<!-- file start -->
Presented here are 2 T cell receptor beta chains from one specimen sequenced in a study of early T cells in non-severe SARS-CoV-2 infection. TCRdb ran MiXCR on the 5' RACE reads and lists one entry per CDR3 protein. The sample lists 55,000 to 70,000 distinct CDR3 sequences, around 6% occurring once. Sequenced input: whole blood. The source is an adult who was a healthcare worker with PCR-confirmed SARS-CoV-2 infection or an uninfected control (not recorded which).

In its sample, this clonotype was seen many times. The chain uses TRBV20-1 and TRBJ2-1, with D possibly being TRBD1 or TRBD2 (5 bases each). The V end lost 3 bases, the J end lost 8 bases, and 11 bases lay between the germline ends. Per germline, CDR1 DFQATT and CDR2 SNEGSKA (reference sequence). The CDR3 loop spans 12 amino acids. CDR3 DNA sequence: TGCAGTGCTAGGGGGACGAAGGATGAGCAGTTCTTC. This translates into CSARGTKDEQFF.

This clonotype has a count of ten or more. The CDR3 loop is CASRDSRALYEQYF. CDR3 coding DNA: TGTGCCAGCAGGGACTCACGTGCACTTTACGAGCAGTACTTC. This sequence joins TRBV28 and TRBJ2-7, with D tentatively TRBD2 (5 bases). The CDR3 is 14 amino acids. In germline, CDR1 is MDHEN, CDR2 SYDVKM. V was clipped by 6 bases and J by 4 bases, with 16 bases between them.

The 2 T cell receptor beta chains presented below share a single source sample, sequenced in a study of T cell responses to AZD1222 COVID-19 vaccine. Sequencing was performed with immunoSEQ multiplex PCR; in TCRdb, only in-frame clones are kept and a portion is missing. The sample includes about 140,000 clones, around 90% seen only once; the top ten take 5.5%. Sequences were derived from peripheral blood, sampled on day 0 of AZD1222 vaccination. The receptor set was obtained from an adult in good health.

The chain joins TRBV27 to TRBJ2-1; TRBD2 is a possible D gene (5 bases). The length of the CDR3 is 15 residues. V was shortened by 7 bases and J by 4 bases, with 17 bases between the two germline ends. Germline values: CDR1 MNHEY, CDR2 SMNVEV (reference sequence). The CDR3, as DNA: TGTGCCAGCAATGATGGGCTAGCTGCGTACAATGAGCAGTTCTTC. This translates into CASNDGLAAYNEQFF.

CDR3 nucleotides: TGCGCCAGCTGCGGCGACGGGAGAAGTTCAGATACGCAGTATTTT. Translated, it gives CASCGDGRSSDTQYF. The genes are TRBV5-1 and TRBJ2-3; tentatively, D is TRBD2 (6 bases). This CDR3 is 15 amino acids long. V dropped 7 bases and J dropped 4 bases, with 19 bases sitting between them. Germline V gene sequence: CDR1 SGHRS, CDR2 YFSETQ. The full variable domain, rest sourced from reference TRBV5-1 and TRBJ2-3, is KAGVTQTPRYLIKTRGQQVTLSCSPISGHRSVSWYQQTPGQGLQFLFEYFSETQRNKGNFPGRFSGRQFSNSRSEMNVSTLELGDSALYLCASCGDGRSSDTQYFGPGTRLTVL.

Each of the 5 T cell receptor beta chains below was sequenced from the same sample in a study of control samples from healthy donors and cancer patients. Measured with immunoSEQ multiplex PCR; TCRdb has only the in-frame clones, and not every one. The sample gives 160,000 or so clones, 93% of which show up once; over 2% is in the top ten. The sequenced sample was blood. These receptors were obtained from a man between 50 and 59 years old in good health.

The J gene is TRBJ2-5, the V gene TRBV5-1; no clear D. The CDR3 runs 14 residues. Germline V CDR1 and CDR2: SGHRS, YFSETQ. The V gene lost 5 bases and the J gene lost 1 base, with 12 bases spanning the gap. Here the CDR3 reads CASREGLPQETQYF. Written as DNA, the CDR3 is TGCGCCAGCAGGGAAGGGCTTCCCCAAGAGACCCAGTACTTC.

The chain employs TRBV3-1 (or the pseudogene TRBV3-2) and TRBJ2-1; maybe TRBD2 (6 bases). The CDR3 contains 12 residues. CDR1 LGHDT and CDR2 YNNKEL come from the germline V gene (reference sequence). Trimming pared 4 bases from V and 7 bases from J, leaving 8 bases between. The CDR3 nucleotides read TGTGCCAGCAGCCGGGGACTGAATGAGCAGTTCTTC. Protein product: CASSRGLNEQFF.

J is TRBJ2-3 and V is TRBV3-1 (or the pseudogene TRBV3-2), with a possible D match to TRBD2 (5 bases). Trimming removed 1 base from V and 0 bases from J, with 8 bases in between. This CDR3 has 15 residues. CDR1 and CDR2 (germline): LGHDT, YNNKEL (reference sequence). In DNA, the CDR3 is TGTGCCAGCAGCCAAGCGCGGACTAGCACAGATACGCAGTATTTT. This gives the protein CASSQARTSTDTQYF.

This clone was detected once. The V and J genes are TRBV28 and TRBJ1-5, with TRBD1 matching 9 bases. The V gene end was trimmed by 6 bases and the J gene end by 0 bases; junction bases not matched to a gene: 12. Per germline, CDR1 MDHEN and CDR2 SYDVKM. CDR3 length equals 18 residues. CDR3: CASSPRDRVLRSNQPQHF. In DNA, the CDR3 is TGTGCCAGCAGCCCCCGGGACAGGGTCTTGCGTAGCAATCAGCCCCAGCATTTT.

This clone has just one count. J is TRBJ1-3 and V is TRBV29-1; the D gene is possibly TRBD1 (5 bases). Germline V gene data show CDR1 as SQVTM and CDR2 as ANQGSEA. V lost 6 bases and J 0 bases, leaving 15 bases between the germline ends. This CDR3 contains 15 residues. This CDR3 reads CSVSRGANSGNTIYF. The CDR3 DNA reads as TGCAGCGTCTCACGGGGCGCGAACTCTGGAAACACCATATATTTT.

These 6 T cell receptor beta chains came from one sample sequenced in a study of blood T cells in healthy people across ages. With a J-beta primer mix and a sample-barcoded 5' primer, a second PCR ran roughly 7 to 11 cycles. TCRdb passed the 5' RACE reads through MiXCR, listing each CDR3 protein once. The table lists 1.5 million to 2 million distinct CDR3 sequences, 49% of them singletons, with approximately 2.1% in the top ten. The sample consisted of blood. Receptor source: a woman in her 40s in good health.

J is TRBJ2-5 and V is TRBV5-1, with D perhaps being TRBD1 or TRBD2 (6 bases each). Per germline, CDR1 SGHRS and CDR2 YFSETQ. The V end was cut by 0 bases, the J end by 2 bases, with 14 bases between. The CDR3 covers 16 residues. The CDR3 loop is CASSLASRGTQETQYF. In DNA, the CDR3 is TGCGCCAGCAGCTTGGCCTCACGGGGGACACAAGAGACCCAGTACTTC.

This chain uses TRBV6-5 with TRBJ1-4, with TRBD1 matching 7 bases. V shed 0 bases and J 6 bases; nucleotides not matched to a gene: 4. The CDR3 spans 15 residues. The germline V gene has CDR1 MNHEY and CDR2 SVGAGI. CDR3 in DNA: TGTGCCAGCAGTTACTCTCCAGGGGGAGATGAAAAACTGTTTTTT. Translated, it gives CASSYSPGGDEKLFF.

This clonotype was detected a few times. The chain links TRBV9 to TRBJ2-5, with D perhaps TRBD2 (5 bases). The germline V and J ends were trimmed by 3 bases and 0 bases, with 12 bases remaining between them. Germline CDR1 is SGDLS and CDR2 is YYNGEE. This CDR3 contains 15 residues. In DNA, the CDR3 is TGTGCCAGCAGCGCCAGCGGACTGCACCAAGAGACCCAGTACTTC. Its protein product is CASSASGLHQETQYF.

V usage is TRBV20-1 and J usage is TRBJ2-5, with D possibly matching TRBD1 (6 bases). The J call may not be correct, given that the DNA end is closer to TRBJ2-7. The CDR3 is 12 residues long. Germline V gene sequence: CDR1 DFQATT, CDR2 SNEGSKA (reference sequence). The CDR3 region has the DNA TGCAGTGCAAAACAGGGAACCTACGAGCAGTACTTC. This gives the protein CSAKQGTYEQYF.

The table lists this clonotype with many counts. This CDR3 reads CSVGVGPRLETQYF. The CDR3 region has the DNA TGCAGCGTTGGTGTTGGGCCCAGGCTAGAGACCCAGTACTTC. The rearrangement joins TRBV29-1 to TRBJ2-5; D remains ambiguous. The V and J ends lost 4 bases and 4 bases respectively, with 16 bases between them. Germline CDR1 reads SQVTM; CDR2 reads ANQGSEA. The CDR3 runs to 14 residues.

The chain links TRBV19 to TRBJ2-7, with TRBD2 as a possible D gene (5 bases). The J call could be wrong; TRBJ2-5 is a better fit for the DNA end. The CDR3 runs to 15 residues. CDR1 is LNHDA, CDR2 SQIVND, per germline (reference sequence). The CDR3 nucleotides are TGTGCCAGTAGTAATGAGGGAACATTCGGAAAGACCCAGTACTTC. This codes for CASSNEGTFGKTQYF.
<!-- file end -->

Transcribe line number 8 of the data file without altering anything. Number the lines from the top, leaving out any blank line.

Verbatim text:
The J gene is TRBJ2-5, the V gene TRBV5-1; no clear D. The CDR3 runs 14 residues. Germline V CDR1 and CDR2: SGHRS, YFSETQ. The V gene lost 5 bases and the J gene lost 1 base, with 12 bases spanning the gap. Here the CDR3 reads CASREGLPQETQYF. Written as DNA, the CDR3 is TGCGCCAGCAGGGAAGGGCTTCCCCAAGAGACCCAGTACTTC.